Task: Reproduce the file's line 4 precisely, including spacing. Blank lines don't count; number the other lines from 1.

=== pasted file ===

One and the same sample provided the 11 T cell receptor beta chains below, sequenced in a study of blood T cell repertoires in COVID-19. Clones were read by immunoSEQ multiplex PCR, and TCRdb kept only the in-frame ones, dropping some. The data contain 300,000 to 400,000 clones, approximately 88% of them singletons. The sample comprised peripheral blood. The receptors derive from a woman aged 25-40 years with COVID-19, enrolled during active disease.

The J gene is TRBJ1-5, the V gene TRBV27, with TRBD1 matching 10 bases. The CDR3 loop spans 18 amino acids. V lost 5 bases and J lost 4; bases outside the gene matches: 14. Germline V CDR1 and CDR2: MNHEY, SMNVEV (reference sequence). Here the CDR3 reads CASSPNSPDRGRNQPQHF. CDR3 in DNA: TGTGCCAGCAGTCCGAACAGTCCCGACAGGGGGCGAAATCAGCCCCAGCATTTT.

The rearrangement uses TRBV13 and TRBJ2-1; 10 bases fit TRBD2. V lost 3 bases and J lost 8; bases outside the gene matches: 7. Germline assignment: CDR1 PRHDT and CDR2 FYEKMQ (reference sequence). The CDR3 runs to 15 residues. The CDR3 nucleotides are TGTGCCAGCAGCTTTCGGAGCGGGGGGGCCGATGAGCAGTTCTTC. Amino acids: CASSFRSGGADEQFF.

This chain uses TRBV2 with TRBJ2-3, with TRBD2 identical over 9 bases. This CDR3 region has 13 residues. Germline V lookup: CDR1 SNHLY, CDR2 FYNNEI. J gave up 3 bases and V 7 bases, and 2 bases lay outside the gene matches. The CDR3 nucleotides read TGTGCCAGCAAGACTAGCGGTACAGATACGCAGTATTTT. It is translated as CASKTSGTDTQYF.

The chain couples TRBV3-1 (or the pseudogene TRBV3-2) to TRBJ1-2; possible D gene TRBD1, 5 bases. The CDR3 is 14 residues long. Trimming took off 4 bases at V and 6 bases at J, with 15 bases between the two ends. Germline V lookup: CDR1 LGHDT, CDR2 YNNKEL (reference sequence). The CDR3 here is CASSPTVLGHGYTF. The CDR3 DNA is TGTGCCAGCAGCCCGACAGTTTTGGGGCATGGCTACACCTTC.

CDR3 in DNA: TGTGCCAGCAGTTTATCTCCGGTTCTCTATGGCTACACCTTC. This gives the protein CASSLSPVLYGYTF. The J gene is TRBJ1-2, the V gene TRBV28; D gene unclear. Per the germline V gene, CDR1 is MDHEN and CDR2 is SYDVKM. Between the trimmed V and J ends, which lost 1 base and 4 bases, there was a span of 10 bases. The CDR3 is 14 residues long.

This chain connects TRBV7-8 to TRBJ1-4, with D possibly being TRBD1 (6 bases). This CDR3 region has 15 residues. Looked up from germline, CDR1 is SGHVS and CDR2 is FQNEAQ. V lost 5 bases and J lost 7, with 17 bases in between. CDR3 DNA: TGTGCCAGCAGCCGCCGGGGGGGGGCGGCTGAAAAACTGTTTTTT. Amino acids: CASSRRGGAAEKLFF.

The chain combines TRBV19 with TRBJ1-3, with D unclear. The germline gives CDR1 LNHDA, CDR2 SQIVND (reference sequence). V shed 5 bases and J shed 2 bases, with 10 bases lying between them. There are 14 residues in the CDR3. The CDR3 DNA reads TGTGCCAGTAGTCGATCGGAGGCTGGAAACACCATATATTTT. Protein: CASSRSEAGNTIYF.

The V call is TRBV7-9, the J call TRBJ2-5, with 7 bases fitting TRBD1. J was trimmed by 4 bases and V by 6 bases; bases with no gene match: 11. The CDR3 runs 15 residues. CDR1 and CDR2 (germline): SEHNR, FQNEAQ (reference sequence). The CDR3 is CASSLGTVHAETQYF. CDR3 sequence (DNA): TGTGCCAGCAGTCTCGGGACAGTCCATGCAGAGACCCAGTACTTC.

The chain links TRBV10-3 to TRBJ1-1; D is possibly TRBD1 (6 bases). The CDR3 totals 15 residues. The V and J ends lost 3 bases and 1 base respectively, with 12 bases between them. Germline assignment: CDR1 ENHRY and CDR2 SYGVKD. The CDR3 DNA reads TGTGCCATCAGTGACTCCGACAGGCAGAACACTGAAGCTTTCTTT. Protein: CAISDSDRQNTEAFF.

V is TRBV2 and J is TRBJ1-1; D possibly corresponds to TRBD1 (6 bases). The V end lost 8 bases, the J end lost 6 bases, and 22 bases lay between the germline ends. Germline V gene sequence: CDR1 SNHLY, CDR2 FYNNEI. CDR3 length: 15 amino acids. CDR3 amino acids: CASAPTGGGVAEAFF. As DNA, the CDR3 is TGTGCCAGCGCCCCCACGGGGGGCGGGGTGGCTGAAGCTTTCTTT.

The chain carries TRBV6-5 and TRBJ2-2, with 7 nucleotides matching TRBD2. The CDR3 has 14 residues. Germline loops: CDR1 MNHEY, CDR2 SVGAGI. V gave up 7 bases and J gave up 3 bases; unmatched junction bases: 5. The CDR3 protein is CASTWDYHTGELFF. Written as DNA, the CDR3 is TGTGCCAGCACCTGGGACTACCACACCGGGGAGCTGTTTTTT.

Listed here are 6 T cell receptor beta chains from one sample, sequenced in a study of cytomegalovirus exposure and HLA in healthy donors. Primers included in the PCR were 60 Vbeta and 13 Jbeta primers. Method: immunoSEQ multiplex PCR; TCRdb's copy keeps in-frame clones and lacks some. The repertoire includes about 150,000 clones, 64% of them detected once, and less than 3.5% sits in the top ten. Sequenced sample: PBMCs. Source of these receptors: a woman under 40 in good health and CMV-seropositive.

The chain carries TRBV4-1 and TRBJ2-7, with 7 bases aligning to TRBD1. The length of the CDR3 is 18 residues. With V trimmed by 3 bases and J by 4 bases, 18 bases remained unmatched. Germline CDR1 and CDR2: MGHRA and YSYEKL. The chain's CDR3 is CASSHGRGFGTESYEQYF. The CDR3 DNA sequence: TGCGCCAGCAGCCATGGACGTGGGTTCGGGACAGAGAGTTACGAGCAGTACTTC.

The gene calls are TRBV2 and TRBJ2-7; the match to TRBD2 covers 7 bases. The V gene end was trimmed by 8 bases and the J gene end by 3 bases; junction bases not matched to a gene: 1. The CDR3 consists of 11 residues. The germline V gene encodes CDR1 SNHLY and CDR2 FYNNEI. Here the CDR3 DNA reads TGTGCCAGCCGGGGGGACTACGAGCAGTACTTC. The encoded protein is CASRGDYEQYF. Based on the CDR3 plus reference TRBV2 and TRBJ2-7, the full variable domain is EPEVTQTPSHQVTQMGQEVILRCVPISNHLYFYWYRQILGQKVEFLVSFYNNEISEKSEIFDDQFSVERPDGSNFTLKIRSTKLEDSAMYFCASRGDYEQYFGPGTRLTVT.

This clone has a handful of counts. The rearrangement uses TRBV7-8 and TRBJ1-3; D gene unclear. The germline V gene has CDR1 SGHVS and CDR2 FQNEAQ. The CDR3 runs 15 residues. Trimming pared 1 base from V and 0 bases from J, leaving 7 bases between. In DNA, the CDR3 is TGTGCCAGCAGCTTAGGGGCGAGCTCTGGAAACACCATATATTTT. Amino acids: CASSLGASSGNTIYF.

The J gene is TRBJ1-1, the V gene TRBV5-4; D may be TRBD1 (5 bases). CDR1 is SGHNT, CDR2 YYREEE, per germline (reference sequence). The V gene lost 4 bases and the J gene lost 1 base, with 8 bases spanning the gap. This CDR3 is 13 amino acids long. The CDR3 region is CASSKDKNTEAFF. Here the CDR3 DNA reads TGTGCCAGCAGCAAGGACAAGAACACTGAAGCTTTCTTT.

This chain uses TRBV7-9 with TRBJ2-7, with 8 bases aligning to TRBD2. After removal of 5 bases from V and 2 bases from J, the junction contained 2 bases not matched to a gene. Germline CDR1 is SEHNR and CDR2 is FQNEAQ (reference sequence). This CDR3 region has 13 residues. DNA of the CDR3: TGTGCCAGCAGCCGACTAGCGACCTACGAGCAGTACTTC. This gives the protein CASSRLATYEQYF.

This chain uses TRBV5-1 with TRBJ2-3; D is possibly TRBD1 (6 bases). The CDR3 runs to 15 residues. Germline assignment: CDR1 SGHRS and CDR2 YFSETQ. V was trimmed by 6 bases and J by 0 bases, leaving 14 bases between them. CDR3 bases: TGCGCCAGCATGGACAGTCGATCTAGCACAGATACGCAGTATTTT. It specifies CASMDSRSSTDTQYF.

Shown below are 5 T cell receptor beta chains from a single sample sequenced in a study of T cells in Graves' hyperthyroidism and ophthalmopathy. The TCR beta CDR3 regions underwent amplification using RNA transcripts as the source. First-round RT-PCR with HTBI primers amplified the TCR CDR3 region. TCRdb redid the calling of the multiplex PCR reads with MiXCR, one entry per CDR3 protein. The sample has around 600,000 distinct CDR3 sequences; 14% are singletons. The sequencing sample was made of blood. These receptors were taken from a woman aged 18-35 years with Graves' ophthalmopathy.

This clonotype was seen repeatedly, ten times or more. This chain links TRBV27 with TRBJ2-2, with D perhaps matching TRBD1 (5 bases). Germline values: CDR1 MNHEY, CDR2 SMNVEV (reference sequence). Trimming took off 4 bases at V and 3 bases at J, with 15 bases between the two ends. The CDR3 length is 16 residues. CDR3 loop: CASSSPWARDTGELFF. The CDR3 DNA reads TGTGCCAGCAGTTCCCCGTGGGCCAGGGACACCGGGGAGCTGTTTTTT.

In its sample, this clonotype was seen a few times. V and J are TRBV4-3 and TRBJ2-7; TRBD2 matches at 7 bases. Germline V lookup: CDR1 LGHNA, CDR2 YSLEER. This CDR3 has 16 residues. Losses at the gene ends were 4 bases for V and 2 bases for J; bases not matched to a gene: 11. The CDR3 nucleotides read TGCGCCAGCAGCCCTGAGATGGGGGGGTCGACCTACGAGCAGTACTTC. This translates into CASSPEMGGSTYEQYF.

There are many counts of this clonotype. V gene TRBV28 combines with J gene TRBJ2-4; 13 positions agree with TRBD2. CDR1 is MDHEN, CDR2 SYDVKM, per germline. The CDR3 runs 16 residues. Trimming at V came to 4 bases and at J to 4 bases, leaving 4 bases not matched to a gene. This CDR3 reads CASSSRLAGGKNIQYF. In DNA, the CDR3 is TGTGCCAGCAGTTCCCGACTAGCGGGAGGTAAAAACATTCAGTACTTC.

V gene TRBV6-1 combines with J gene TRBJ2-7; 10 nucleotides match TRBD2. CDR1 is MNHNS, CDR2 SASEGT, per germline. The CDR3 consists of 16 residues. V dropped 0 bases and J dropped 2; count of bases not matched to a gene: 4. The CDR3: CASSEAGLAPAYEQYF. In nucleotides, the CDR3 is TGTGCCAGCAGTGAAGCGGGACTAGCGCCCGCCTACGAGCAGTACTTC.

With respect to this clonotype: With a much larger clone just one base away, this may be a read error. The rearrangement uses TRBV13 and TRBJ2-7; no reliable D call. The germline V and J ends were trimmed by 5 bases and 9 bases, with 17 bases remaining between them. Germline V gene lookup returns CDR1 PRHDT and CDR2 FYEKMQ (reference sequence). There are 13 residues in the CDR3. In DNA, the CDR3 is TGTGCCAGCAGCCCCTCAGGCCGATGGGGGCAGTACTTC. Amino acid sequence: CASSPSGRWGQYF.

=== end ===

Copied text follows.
This chain uses TRBV2 with TRBJ2-3, with TRBD2 identical over 9 bases. This CDR3 region has 13 residues. Germline V lookup: CDR1 SNHLY, CDR2 FYNNEI. J gave up 3 bases and V 7 bases, and 2 bases lay outside the gene matches. The CDR3 nucleotides read TGTGCCAGCAAGACTAGCGGTACAGATACGCAGTATTTT. It is translated as CASKTSGTDTQYF.